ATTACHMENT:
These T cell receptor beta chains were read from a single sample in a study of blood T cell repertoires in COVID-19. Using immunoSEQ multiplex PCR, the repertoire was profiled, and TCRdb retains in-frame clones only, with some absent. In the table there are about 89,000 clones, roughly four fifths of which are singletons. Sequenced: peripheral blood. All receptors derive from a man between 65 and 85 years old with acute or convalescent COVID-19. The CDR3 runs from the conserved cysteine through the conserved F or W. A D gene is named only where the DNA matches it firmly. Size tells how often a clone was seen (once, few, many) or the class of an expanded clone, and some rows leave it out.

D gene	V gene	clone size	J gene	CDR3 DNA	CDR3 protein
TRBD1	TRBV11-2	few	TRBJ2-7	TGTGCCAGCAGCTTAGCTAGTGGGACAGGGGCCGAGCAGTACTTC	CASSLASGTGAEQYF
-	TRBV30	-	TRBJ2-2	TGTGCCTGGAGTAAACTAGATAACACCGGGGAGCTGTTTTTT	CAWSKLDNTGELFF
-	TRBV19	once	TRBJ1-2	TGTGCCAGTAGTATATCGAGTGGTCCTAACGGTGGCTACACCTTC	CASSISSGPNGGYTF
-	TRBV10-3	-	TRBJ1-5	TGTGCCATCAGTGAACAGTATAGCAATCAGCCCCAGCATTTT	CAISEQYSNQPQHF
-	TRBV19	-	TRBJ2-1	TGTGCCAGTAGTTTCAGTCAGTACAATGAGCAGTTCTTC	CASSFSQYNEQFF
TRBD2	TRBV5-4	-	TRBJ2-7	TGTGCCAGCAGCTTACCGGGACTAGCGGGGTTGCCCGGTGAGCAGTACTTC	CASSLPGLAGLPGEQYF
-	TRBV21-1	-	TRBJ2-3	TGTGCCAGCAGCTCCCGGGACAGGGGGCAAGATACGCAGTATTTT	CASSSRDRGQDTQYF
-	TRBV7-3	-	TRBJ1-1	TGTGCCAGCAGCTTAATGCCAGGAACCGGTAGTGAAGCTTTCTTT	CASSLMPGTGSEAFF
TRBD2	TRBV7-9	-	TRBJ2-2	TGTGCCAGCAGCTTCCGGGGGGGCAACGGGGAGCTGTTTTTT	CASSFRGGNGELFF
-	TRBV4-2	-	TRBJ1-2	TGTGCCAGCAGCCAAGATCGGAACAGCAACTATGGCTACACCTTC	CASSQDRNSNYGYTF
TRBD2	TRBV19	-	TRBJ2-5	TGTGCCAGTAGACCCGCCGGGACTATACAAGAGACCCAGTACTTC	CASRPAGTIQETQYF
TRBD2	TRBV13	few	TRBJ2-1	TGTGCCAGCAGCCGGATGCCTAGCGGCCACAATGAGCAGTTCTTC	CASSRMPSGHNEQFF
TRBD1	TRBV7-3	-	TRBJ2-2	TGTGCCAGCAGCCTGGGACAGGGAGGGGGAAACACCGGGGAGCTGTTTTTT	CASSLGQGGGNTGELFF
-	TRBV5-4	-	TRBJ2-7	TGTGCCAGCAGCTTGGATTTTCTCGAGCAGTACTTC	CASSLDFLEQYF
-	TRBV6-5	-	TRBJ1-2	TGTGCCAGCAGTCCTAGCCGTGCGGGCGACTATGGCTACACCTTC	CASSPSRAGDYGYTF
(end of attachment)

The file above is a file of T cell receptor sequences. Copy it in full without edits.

These T cell receptor beta chains were read from a single sample in a study of blood T cell repertoires in COVID-19. Using immunoSEQ multiplex PCR, the repertoire was profiled, and TCRdb retains in-frame clones only, with some absent. In the table there are about 89,000 clones, roughly four fifths of which are singletons. Sequenced: peripheral blood. All receptors derive from a man between 65 and 85 years old with acute or convalescent COVID-19. The CDR3 runs from the conserved cysteine through the conserved F or W. A D gene is named only where the DNA matches it firmly. Size tells how often a clone was seen (once, few, many) or the class of an expanded clone, and some rows leave it out.

D gene	V gene	clone size	J gene	CDR3 DNA	CDR3 protein
TRBD1	TRBV11-2	few	TRBJ2-7	TGTGCCAGCAGCTTAGCTAGTGGGACAGGGGCCGAGCAGTACTTC	CASSLASGTGAEQYF
-	TRBV30	-	TRBJ2-2	TGTGCCTGGAGTAAACTAGATAACACCGGGGAGCTGTTTTTT	CAWSKLDNTGELFF
-	TRBV19	once	TRBJ1-2	TGTGCCAGTAGTATATCGAGTGGTCCTAACGGTGGCTACACCTTC	CASSISSGPNGGYTF
-	TRBV10-3	-	TRBJ1-5	TGTGCCATCAGTGAACAGTATAGCAATCAGCCCCAGCATTTT	CAISEQYSNQPQHF
-	TRBV19	-	TRBJ2-1	TGTGCCAGTAGTTTCAGTCAGTACAATGAGCAGTTCTTC	CASSFSQYNEQFF
TRBD2	TRBV5-4	-	TRBJ2-7	TGTGCCAGCAGCTTACCGGGACTAGCGGGGTTGCCCGGTGAGCAGTACTTC	CASSLPGLAGLPGEQYF
-	TRBV21-1	-	TRBJ2-3	TGTGCCAGCAGCTCCCGGGACAGGGGGCAAGATACGCAGTATTTT	CASSSRDRGQDTQYF
-	TRBV7-3	-	TRBJ1-1	TGTGCCAGCAGCTTAATGCCAGGAACCGGTAGTGAAGCTTTCTTT	CASSLMPGTGSEAFF
TRBD2	TRBV7-9	-	TRBJ2-2	TGTGCCAGCAGCTTCCGGGGGGGCAACGGGGAGCTGTTTTTT	CASSFRGGNGELFF
-	TRBV4-2	-	TRBJ1-2	TGTGCCAGCAGCCAAGATCGGAACAGCAACTATGGCTACACCTTC	CASSQDRNSNYGYTF
TRBD2	TRBV19	-	TRBJ2-5	TGTGCCAGTAGACCCGCCGGGACTATACAAGAGACCCAGTACTTC	CASRPAGTIQETQYF
TRBD2	TRBV13	few	TRBJ2-1	TGTGCCAGCAGCCGGATGCCTAGCGGCCACAATGAGCAGTTCTTC	CASSRMPSGHNEQFF
TRBD1	TRBV7-3	-	TRBJ2-2	TGTGCCAGCAGCCTGGGACAGGGAGGGGGAAACACCGGGGAGCTGTTTTTT	CASSLGQGGGNTGELFF
-	TRBV5-4	-	TRBJ2-7	TGTGCCAGCAGCTTGGATTTTCTCGAGCAGTACTTC	CASSLDFLEQYF
-	TRBV6-5	-	TRBJ1-2	TGTGCCAGCAGTCCTAGCCGTGCGGGCGACTATGGCTACACCTTC	CASSPSRAGDYGYTF